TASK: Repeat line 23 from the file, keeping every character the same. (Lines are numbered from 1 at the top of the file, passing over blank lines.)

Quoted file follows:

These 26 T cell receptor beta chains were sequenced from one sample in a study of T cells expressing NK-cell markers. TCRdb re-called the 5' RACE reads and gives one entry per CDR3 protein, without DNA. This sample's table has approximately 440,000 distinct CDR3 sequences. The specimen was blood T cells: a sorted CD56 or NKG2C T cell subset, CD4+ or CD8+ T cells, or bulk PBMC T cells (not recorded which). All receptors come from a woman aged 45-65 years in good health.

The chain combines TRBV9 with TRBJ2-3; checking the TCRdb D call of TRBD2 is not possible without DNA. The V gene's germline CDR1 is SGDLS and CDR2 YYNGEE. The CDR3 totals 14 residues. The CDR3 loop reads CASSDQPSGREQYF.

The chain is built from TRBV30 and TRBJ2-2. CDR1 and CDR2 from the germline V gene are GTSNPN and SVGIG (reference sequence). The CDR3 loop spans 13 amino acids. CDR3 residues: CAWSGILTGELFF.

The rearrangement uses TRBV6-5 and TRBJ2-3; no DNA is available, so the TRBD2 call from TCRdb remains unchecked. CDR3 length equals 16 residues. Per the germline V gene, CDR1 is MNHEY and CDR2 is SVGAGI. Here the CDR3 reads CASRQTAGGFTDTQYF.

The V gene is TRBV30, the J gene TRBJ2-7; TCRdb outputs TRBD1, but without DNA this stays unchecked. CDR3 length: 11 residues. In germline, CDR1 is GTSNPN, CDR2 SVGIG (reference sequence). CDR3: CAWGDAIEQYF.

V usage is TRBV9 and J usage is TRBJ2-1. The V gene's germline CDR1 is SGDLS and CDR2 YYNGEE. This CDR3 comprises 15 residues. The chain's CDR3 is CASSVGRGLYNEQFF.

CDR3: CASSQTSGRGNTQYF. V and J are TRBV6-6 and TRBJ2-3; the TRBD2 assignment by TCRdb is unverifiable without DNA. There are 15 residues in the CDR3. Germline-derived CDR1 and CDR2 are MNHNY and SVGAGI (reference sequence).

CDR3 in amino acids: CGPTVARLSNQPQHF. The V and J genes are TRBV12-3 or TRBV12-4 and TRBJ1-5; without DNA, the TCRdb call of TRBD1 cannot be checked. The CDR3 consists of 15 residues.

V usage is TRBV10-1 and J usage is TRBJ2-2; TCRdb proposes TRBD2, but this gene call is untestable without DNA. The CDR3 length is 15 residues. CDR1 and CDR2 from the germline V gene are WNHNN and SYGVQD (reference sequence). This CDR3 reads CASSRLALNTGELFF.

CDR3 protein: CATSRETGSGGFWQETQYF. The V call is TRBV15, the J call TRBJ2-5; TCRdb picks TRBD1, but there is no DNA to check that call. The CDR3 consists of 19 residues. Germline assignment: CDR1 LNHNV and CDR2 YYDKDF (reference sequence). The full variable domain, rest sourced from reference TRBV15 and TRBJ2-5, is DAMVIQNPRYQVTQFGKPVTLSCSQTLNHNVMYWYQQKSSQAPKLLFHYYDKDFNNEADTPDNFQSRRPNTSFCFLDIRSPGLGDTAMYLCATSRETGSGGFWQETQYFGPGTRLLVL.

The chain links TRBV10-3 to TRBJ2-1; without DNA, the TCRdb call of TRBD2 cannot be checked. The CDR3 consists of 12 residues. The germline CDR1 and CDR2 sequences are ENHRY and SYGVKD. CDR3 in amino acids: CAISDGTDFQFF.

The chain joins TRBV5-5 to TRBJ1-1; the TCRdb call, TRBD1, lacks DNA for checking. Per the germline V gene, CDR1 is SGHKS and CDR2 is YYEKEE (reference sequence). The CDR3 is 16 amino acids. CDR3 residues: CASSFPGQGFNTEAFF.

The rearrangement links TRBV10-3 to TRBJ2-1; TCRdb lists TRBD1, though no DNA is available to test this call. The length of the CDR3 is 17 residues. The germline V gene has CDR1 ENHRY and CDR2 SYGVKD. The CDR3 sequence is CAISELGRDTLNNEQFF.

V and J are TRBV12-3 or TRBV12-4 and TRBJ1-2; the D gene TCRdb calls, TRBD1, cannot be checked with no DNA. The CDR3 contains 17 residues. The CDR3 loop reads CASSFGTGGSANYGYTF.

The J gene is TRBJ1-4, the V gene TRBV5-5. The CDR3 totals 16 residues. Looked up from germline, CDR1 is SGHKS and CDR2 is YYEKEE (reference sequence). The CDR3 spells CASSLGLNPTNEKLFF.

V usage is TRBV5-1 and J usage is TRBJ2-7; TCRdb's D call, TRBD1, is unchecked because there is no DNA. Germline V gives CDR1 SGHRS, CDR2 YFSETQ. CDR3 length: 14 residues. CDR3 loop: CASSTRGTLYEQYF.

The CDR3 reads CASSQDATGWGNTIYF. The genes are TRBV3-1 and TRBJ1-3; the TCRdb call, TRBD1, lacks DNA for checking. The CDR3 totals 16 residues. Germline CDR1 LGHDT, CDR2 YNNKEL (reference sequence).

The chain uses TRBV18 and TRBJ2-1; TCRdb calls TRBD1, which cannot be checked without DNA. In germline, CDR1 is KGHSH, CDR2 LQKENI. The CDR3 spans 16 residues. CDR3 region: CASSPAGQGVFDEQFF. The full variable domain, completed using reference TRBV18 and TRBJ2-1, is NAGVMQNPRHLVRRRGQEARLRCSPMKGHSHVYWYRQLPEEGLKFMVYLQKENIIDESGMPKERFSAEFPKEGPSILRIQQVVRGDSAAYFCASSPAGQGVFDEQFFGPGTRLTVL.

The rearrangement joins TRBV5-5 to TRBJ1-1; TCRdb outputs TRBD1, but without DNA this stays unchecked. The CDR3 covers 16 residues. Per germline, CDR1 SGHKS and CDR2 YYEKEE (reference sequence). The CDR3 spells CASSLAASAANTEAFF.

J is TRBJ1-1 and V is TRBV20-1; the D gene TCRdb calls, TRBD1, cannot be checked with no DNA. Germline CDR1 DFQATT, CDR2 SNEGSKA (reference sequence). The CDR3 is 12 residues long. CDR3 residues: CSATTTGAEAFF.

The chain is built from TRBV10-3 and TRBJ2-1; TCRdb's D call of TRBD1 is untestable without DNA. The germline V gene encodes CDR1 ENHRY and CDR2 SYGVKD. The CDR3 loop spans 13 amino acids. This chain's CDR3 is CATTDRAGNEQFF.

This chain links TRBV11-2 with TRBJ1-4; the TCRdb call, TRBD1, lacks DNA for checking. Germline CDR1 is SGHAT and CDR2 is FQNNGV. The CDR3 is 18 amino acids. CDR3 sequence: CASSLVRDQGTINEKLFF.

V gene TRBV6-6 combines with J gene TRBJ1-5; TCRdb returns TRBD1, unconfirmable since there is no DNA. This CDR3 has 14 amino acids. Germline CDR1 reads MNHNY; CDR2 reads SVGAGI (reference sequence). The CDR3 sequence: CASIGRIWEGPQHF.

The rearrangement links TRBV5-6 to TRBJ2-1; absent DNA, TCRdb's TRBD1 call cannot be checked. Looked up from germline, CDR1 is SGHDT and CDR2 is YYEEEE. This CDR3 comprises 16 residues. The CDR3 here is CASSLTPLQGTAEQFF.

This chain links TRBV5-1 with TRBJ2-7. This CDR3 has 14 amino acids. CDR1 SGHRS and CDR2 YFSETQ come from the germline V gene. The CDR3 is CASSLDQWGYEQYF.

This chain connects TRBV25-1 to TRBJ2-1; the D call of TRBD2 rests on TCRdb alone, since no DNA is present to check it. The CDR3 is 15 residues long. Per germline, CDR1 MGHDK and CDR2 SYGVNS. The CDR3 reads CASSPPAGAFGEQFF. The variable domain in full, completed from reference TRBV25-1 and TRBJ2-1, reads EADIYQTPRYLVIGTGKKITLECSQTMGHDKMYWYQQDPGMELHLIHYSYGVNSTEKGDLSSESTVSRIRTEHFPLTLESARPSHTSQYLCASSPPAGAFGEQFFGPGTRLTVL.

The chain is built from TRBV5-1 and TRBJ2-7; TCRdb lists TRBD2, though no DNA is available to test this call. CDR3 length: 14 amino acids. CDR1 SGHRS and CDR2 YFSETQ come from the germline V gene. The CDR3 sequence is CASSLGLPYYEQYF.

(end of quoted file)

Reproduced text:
V gene TRBV6-6 combines with J gene TRBJ1-5; TCRdb returns TRBD1, unconfirmable since there is no DNA. This CDR3 has 14 amino acids. Germline CDR1 reads MNHNY; CDR2 reads SVGAGI (reference sequence). The CDR3 sequence: CASIGRIWEGPQHF.